by Danny Stout
The movie-theater concert simulcast is an emerging art form, a creative synthesis of music, cinematography, and virtual simulation of live performance. Fathom.com’s production of Imagine Dragons’ “Smoke + Mirrors” show in Regal Cinemas is intricately choreographed, with over 20 cameras and a mobile cam placing viewers on stage with band members Dan Reynolds, Wayne “Wing” Sermon, Ben McKee and Daniel Platzman. Sweat drips from Reynold’s forehead as you’re transported to the steamy Toronto venue with 15,000 fans.
American Music Awards, Grammy Awards, Billboard Music Awards, and World Music Awards were earned by the band from Las Vegas. LDS fans recall Dan Reynolds in particular, a returned missionary and former student at Brigham Young University. Reynolds is catalyst for a positive band culture. “I know you have pressures,” he tells the audience, “…but no matter what it is, work, financial, you can get lost in the music. It’s all about the music.”
Beyond the 20-song set list, which should satisfy the most ardent “Firebreathers,” something akin to a cathedral of rock is created. Performances of “Shots,” “Forever Young,” and “Smoke and Mirrors,” create the numinous. That is, the senses are engaged, the songs packed with meaning, and the crowd becomes community. Fans sing every word to every song. During “Shots,” Reynolds pauses intermittently, turning audience into chorus:
I’m sorry for everything
Oh, everything I’ve done
From the second that I was born it seems I had a loaded gun
And then I shot, shot, shot a hole through everything I loved
Oh, I shot, shot, shot a hole through every single thing that I loved
The band is noted for varied rhythms and tempo as in “I Bet My Life,” which moves back-and-forth between soft ballad and a more aggressive chorus. This blend of genres across and within songs is exemplified by “Radioactive” which builds to a crescendo, the audience shouting, “Welcome to the new age, to the new age. I’m radioactive, I’m radioactive.” The song evokes REM, but the Dragons’ instrumentation is carefully monitored. Nothing is louder than it should be. Percussion is always distinct and crisp, and guitar chords salient due to the superb sound system.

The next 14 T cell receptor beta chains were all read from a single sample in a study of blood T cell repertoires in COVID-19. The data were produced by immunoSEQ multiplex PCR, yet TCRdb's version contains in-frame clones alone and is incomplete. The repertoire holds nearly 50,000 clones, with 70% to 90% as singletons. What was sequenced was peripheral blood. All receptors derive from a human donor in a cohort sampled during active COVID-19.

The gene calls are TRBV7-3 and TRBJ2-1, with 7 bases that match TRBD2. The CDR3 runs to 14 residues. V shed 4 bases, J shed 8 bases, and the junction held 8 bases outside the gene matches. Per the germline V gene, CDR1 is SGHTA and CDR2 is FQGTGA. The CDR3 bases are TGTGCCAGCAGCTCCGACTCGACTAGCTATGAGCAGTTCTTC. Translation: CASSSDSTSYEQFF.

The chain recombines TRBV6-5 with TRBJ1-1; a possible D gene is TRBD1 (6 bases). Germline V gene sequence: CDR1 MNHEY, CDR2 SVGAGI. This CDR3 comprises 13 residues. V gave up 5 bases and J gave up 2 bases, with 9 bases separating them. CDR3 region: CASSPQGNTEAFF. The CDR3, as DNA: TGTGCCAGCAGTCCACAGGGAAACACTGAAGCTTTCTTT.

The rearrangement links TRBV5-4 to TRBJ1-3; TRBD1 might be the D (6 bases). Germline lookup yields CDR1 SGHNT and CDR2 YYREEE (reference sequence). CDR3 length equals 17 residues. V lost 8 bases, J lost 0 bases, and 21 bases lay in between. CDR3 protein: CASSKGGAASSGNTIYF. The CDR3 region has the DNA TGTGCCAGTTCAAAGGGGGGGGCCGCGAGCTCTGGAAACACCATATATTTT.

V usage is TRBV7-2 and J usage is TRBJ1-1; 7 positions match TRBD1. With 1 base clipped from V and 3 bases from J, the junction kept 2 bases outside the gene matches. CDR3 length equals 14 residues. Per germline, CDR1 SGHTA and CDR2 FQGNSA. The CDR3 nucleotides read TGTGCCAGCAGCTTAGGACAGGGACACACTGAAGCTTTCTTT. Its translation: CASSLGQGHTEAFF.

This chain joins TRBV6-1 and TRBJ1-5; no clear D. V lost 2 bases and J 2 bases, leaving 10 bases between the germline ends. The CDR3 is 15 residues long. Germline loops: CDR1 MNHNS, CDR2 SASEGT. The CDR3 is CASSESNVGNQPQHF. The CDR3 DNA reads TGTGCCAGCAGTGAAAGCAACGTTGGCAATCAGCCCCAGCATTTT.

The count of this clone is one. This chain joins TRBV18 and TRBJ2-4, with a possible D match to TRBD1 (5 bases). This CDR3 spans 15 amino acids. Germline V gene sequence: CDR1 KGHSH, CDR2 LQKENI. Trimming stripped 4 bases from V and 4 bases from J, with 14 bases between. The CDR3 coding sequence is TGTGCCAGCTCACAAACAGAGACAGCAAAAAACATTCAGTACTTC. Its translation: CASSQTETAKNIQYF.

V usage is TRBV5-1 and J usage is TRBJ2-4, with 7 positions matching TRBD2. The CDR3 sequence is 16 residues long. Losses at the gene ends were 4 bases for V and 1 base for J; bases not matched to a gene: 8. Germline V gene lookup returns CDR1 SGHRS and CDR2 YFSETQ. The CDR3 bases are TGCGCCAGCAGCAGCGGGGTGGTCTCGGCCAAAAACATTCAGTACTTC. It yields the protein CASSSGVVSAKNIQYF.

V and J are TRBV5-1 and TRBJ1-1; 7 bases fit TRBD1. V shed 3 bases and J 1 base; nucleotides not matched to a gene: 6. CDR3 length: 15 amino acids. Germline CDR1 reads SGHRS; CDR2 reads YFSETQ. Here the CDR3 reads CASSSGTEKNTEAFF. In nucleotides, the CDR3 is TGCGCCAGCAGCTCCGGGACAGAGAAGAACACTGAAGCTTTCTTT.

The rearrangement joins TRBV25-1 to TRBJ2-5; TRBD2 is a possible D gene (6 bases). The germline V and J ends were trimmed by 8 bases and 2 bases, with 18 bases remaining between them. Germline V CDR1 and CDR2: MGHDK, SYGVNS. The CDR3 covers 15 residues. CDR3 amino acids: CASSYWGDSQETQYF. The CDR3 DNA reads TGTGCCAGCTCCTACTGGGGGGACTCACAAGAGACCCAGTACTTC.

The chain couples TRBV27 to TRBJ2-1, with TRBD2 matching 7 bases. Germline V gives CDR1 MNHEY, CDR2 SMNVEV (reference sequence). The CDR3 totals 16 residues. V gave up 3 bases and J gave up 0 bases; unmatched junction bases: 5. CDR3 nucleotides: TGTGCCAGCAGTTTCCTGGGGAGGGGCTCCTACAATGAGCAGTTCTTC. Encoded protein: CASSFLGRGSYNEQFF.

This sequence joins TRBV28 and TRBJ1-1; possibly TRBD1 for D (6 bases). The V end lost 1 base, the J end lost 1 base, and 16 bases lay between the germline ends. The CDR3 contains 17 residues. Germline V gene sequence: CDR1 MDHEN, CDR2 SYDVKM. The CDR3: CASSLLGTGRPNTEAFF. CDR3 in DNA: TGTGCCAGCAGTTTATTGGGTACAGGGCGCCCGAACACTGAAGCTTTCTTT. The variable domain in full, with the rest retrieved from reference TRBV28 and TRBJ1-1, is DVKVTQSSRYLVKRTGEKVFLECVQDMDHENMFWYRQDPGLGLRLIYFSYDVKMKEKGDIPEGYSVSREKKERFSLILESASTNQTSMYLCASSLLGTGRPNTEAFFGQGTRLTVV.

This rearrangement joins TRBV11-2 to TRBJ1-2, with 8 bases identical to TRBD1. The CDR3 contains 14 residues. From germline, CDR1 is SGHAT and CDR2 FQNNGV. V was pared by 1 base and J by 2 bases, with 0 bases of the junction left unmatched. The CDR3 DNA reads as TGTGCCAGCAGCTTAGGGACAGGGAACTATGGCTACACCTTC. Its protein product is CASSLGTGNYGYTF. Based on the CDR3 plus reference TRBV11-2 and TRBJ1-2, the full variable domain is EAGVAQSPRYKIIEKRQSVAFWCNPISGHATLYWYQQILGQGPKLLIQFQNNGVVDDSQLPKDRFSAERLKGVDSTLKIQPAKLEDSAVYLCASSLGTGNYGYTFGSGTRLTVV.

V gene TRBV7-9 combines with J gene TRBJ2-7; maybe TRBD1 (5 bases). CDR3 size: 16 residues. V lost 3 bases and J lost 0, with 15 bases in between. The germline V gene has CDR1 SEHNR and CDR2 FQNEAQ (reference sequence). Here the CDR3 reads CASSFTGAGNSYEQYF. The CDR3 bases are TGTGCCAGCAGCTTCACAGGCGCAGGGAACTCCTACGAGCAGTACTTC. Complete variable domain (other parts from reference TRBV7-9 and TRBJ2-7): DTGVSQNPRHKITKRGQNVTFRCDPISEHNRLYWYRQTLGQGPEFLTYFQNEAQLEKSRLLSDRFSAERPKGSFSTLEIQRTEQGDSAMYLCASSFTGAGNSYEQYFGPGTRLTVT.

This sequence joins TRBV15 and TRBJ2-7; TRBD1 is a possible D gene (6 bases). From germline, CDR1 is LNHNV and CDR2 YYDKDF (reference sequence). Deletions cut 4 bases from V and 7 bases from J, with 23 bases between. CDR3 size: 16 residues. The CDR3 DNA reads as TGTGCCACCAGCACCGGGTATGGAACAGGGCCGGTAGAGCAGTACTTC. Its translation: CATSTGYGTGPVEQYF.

“Smoke and Mirrors” is perhaps the highlight, the crowd gently singing: “All that I’ve known…Buildings of stone…Fall to the ground without a sound,” and suddenly elevating their voices, but not losing the message: “But all that I hope is it just smoke and mirrors.” Imagine Dragons offer sensitive songs for those yearning for meaningful music. Yet it’s highly listenable for one just seeking well-crafted melody.
Concert films are difficult to make, and the people at Fathom left nothing to chance with every scene meted to the flow of the show. The form has come a long way since the movies Woodstock and The Last Waltz. Computerized synchronization of cameras and sound transport the audience to the event in a state of hyper-reality.
Comparisons to religious experience may be problematic for some, but the film elicits deep listening, a state we’re hearing more about these days. Smoke and Morrors isn’t church, but it’s certainly blissful and some might say divine.